Wide Hash Clouds

“I have no idea to this day what those two italian ladies were singing about. Truth is, I don’t wanna know.”

– Ellis Boyd Redding, The Shawshank Redemption

The emotional climax of The Shawshank Redemption, in my mind, occurred when Andy Dufresne locked himself in the warden’s office and played the record player out into the prison P.A. system. The way the music penetrated the inmates’ souls reminded me so heavily of the same effect that music has on me as well. The gap of understanding between the inmates and the lyrics of the Italian opera song was bridged by a connection of emotional resonance from the performance of the song itself; as Red puts it, he doesn’t want to know the lyrics and its meaning, but the reality of the matter is that he doesn’t need to.

I listen to a wide variety of music, a lot of it coming from foreign language artists. When I was in high school, my first introduction to international music came in the form of Korean pop, and it was later on when I entered university and entered the world of anime fandom that my taste veered towards anime music (that is, music used for opening/closing credits for an anime series), and just like back then, I never really understood the meaning of the lyrics due to an absence of fluency of the language. It didn’t matter in the end because what I really loved the most was just the melody of the song sung, and words that roll off the tongue roll even better when sung. Meaning is meaningless.

Even today, when my taste has come full circle, and I’ve returned to my K-Pop roots and persisting animusic appreciation, a wonderful little song has entered my life called Crowds, by White Ash. It’s the opening song for the series Gatchaman Crowds. The series itself is remarkably interesting, as it deals with very unique characters who don’t mesh well with each other at first (and as of its most recent episode, episode 7, they still don’t for the most part) because of a lack of understanding and communication with each other. As an aspiring author, I would like to say that words are important, but the show itself informs me that they are not the only way of communicating and understanding others.

[the youtube video originally embedded here has been taken down, sorry!]

Crowds is a fantastic example of this simply because it is, for a lack of a better term, a Shawshank Italian Opera song. Despite having English lyrics, they are considerably incomprehensible, and if you ask most people to interpret the lyrics, different answers are given each time. Our understanding and derivation of meaning behind words is based on our unique experiences as people, and as such, our perception of words is biased to those experiences. As an exercise, here are the lyrics to the first verse of the song as I hear it:

I fly amazed, a crowd
baby flip out and I feel in a blender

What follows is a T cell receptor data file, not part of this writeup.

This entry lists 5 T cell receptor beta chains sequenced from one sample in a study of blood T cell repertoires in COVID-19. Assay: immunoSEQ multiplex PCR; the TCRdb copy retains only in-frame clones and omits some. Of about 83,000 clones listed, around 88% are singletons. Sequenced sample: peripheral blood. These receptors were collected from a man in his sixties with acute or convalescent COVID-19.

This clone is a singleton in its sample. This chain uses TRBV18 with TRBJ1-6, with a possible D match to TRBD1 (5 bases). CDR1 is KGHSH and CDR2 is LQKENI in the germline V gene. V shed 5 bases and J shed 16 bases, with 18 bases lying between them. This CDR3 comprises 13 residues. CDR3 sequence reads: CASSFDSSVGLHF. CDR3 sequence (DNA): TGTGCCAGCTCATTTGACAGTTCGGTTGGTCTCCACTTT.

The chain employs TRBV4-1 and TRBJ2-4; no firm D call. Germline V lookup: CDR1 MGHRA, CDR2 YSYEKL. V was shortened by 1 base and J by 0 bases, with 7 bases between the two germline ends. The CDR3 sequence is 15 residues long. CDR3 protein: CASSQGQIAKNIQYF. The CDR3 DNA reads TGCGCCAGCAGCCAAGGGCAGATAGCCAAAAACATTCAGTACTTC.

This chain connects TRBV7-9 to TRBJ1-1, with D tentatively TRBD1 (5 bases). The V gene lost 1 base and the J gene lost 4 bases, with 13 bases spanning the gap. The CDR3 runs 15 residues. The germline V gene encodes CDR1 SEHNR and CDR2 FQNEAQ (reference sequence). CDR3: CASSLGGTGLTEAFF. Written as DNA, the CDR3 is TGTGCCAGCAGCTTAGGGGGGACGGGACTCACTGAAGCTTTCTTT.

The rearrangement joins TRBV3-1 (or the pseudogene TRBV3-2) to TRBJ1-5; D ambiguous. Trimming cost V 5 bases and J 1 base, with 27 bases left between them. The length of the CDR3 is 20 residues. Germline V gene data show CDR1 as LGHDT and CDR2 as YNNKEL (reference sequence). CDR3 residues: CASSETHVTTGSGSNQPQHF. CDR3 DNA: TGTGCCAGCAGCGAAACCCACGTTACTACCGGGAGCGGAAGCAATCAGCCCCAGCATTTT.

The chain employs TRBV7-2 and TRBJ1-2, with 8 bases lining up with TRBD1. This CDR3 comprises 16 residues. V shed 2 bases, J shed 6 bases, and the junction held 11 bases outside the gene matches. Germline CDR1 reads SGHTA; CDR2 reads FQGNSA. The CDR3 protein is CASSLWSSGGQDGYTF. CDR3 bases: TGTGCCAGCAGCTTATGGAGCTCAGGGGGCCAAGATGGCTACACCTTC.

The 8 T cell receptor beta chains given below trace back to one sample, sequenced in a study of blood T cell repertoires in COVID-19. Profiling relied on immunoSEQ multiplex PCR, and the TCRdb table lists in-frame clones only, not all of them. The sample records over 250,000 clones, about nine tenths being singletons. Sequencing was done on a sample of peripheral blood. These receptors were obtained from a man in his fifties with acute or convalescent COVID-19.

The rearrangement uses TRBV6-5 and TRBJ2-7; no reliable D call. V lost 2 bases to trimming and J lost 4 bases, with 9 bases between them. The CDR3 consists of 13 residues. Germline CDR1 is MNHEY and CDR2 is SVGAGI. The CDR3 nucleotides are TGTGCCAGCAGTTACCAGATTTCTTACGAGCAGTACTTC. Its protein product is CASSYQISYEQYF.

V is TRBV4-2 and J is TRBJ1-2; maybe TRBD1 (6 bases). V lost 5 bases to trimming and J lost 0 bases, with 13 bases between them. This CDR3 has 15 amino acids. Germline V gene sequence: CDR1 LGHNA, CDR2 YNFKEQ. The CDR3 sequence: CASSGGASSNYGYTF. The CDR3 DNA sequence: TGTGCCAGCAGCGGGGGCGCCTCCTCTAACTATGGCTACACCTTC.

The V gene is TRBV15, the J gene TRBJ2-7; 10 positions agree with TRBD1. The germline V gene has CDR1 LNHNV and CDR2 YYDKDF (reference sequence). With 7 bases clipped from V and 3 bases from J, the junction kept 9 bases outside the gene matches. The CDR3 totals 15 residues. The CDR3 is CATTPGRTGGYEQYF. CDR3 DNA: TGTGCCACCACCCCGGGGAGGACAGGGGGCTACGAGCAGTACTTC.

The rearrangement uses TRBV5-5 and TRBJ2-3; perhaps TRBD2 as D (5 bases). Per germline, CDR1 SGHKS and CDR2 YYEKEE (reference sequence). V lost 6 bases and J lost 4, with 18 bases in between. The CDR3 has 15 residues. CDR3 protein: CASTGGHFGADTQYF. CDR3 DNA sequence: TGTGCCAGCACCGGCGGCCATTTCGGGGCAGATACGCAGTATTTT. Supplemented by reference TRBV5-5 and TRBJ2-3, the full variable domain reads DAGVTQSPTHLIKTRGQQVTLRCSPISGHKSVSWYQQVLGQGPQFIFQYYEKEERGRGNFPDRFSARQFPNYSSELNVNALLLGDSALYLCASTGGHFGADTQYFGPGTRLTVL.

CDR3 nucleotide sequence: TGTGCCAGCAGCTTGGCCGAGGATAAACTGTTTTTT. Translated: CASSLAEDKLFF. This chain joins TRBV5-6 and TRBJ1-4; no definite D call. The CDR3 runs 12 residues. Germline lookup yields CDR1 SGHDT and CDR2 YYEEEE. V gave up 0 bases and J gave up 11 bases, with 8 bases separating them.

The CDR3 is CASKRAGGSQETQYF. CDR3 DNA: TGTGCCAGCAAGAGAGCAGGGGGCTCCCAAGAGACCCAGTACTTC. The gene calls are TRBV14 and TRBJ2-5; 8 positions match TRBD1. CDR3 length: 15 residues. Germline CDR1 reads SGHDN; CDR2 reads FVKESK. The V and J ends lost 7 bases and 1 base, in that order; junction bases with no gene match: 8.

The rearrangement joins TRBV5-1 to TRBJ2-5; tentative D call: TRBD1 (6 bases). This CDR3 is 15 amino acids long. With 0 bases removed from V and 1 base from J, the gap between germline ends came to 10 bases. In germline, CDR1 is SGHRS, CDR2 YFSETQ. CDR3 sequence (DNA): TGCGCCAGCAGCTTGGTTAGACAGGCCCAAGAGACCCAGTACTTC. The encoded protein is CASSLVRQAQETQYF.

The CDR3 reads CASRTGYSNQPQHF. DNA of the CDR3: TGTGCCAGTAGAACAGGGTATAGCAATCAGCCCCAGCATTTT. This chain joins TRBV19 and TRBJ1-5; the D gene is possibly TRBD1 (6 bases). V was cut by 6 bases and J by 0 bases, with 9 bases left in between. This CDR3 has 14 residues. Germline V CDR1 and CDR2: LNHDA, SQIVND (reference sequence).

only stranding me under gravity
understand it

Write a mean story
babe let’s stay up and not fear and the end
I love you surprising me, understanding me
and this planet

Pretty interesting, isn’t it? When given such open lyrical homophony such as that from Crowds, the meaning is most often taken from our own experience and bias. When we don’t understand something, we draw on what we already understand, and it becomes our perception of communication. We hear only what we want to hear, much in the same way that we derive the meaning of things (songs, movies, books) differently from other people. It’s worth noting that these lyrics were interpreted within a span of approximately 10 playthroughs, which adds up to 5 minutes at most.

Under the presumption that there is absolutely no way to derive the correct lyrics to the song (also incomprehensible when presented), it made sense for me to take this approach, to simply jot down the first word that I immediately hear as far as homophony is concerned. In a way, this exercise is almost like an aural ink blot test. From an empirical standpoint, this exercise is an appropriate measurement of personality.

So what do my lyrics say about myself? It’s pretty straightforward and accurately indicative of my state of mind and personality at present. The first half of the verse is all about my relationship with people as a whole, and the nature of introversion to cause me to feel pressured when in crowds. I tend to amplify my own personal issues internally, and it often comes out in my interactions with other people. My experience at Otakon and the lineup for the Yoko Kanno concert comes immediately to mind. No surprise that gravity pops up in that stanza.

The second half is essentially about the uncertainty of my future. I’m in a wonderful relationship, and I’ve come full circle on my writing and committed to both; I want to push myself to become a published author, independent, signed, or otherwise, and also to become a committing partner in a relationship that I feel is ready to take the next step. The foundation of that particular relationship is, unsurprisingly, based on communication and understanding.

In fact, it’s from my wonderful significant other that this entire exercise was brought to fruition. I had a conversation with her one night about this concept of lyrics and communication, and it prompted her to organize her lyrical ink blot test on her blog. I can’t wait to see results The results are rather interesting!

Go ahead, try to listen to the above song; the series is available to stream online on Crunchyroll. What lyrics do you hear in the theme song’s verse? What does it say about you?

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Loving writing all the time.

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Posted in Music

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